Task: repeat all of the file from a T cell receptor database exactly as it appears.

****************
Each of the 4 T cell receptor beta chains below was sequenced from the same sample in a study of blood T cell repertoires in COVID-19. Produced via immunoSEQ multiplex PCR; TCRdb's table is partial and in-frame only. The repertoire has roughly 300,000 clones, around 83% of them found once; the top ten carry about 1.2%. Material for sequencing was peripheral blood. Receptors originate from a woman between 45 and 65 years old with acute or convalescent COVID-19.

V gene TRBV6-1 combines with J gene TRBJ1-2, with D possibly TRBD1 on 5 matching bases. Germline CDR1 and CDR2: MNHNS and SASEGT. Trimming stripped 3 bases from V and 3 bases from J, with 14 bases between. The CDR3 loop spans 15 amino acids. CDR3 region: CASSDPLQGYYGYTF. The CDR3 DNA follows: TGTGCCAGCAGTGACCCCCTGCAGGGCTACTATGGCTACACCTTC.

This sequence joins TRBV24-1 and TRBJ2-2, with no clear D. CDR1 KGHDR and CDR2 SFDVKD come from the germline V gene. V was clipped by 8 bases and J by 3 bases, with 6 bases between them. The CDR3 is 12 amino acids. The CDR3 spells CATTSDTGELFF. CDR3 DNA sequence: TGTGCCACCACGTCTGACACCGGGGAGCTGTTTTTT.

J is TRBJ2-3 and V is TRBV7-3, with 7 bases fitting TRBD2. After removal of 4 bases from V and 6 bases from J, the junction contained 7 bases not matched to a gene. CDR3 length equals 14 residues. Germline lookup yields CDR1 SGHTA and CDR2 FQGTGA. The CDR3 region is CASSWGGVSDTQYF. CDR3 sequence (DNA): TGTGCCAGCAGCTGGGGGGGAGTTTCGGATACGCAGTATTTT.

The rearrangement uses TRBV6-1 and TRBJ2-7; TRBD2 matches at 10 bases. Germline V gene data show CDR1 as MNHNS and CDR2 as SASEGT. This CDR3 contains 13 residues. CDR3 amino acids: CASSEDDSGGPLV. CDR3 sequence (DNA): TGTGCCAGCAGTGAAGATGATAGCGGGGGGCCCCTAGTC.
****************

Each of the 4 T cell receptor beta chains below was sequenced from the same sample in a study of blood T cell repertoires in COVID-19. Produced via immunoSEQ multiplex PCR; TCRdb's table is partial and in-frame only. The repertoire has roughly 300,000 clones, around 83% of them found once; the top ten carry about 1.2%. Material for sequencing was peripheral blood. Receptors originate from a woman between 45 and 65 years old with acute or convalescent COVID-19.

V gene TRBV6-1 combines with J gene TRBJ1-2, with D possibly TRBD1 on 5 matching bases. Germline CDR1 and CDR2: MNHNS and SASEGT. Trimming stripped 3 bases from V and 3 bases from J, with 14 bases between. The CDR3 loop spans 15 amino acids. CDR3 region: CASSDPLQGYYGYTF. The CDR3 DNA follows: TGTGCCAGCAGTGACCCCCTGCAGGGCTACTATGGCTACACCTTC.

This sequence joins TRBV24-1 and TRBJ2-2, with no clear D. CDR1 KGHDR and CDR2 SFDVKD come from the germline V gene. V was clipped by 8 bases and J by 3 bases, with 6 bases between them. The CDR3 is 12 amino acids. The CDR3 spells CATTSDTGELFF. CDR3 DNA sequence: TGTGCCACCACGTCTGACACCGGGGAGCTGTTTTTT.

J is TRBJ2-3 and V is TRBV7-3, with 7 bases fitting TRBD2. After removal of 4 bases from V and 6 bases from J, the junction contained 7 bases not matched to a gene. CDR3 length equals 14 residues. Germline lookup yields CDR1 SGHTA and CDR2 FQGTGA. The CDR3 region is CASSWGGVSDTQYF. CDR3 sequence (DNA): TGTGCCAGCAGCTGGGGGGGAGTTTCGGATACGCAGTATTTT.

The rearrangement uses TRBV6-1 and TRBJ2-7; TRBD2 matches at 10 bases. Germline V gene data show CDR1 as MNHNS and CDR2 as SASEGT. This CDR3 contains 13 residues. CDR3 amino acids: CASSEDDSGGPLV. CDR3 sequence (DNA): TGTGCCAGCAGTGAAGATGATAGCGGGGGGCCCCTAGTC.